Fixing wonky brake surface on steel rim

My steel coker rim (actually a QuAx one I think) is narrower at the joint than the rest of the way round. It’s not bent, it’s just very poorly made (looks like it shrunk when it was welded together into a hoop). It doesn’t affect the tyre fitting but is enough to make the brake extremely juddery.

Up to now I’ve just put up with it - I only used the brake on one steep hill on the way to work anyway and with 150mm cranks I could control the lurch once every wheel revolution.

But recently I’ve been doing more road riding, practising for the Unicon marathon (otherwise I ride mostly on xc trails), and wanting to experiment with shorter cranks. It would be nice to be able to use the brake occasionally (especially when my legs are starting to get tired), but at speed it’s just too dangerous with the wonky rim.

It’s not bent so I can’t just tweak it out like I would with a pranged steel bike rim (the whole section of the rim is smaller at the joint). I thought about hammering it out from the inside against a flat surface, but I think it’ll be pretty hard to do that without ruining the tyre seating and risking the tyre falling off. Then I thought about filling the “dent” with some sort of metal filler and filing it smooth, a bit like lead loading in car bodywork but with a harder filler. There are various metallic fillers on the market, but I’m wondering if any will stick well enough, even if I file away some of the plating first.

Anybody ever tried anything like that or heard of anybody doing it? Or any other suggestions for straightening up the brake surface? I know I could buy a new rim but I’m trying to avoid throwing money at it if I can help it.


With the brand new Pimpy white (or boring black if you want) rim, at £60, it might be worth just upgrading the rim anyway as the cost is less insane now.

Otherwise, is it that the two parts don’t match up, so there’s a jump, or is it that it goes smoothly in and smoothly out, but that still screws up the braking? I know some people have had grinders at their rims to smooth jumpy bits off at the rim join, although obviously depends on how much of a jump it is.


Honestly with that rim, it’s not worth the trouble.

However, you have the least of the evils. A projecting rim joint is much worse than a narrowing one.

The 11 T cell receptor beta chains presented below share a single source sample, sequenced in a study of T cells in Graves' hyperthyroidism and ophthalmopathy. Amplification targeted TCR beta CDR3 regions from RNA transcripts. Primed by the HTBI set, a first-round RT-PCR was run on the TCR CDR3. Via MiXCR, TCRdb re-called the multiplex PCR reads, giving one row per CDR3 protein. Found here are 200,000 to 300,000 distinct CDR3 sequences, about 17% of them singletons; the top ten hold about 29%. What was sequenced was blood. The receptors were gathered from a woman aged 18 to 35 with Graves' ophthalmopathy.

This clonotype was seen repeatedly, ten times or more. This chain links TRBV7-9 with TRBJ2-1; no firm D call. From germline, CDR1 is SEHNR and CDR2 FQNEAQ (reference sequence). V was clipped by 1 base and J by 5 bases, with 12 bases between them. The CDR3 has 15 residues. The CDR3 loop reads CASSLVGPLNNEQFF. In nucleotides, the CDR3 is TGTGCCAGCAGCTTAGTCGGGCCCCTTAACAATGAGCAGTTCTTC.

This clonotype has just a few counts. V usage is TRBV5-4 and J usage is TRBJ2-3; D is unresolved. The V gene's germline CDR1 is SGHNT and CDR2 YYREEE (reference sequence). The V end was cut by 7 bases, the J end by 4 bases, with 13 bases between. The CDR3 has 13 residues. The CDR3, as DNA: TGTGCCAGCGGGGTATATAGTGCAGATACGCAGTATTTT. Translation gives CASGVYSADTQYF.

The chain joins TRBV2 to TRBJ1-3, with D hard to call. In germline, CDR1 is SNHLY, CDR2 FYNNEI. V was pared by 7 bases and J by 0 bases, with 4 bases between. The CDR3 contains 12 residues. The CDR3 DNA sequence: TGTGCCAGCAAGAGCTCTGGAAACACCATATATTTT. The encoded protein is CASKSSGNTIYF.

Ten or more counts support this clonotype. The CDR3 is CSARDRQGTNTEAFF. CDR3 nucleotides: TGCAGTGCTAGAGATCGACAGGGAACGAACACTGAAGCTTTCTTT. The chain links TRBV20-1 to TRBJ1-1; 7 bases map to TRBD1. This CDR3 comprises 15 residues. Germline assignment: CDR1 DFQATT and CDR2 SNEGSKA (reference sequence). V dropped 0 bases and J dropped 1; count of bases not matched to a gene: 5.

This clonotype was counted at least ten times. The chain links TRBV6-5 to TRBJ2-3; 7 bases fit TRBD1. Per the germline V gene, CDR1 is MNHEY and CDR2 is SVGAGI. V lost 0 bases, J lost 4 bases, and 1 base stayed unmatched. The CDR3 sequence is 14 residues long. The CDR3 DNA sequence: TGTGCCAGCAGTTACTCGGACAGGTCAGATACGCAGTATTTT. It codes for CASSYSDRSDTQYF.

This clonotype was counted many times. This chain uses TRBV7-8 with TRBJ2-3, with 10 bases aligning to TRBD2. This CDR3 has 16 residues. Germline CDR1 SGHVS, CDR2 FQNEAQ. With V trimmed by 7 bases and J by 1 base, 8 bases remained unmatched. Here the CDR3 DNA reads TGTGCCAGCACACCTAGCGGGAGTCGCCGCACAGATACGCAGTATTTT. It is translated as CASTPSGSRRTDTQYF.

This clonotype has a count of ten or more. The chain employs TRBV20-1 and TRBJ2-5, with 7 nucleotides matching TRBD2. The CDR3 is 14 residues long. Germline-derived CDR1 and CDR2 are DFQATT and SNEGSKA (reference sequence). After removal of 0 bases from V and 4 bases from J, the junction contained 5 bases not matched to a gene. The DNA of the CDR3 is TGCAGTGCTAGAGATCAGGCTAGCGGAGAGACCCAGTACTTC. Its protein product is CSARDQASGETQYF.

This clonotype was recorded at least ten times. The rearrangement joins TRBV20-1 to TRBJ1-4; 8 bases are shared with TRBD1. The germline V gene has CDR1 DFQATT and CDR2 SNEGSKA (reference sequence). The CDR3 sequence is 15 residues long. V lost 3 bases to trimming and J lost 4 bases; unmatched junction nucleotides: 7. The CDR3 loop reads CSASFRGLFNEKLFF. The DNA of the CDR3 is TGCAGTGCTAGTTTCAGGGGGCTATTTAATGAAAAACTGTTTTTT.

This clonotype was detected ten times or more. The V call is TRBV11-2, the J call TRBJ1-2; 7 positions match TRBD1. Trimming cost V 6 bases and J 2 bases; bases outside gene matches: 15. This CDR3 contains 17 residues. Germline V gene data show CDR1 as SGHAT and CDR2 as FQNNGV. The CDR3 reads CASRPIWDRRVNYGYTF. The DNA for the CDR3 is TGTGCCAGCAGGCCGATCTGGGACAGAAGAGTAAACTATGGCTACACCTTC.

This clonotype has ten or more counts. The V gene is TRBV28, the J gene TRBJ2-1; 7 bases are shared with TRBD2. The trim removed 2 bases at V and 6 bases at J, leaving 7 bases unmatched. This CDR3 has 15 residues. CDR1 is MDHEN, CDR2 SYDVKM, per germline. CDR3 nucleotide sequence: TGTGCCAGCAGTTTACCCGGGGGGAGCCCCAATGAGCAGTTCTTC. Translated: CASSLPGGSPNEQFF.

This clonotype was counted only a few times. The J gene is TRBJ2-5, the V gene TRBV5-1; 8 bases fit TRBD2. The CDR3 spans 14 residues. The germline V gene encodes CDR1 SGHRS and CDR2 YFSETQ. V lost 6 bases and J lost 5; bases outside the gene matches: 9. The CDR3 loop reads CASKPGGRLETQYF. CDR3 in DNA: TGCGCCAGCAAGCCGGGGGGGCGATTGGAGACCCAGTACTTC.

Try readjusting your brake pads. Also, you can trim away some of the pads so that there is less surface area.

Cleaning your rim and pads may help too.

Thanks for the replies. I don’t think I described it clearly enough - it’s not just a rough joint that can be ground down, like on the airfoil rims, and it’s not that the pads grip too much at one point like on a dirty rim. The whole rim is actually narrower at the joint, like an hour-glass shape over about two inches. I know it’s a cheap rim and I could buy a better one, but that’s not the point - it’s proved to be strong enough for my riding and I don’t have money to burn if it’s not necessary. It’s not that I can’t afford a new rim if I had to, but then it would be silly to keep the heavy 12-gauge spokes and the hub has been drilled for 12-gauge, so I’d probably end up buying a new wheel… and I’m not going to get much for my existing wheel am I?

I’ll try to sort it out some how - nothing to lose really. If it doesn’t work I’ll have to buy a new rim.


My first thought would be to braze over it. Trying to fill up the area with brazing rod might not look the neatest of jobs, but I’d expect it’ll bond well enough with the wheel (as long as you strip the chrome off), and if it’s filed smooth, should be grippy enough with the brakes.

My second thought, however, was that if it’s a very deep area to fill then you might end up with enough metal in there that it’ll unbalance the wheel enough to notice. So you may have to put some counterweights at other parts. But then you’ll end up with a VERY heavy wheel.


That’s not a bad idea - I thought about doing it with weld but thought there was too much chance of distorting the rim even more. Brazing might be a good compromise between weld and filler. I don’t think the weight will be a problem - the whole wheel weighs such an enormous amount anyway and it’s not exactly running at high rpm.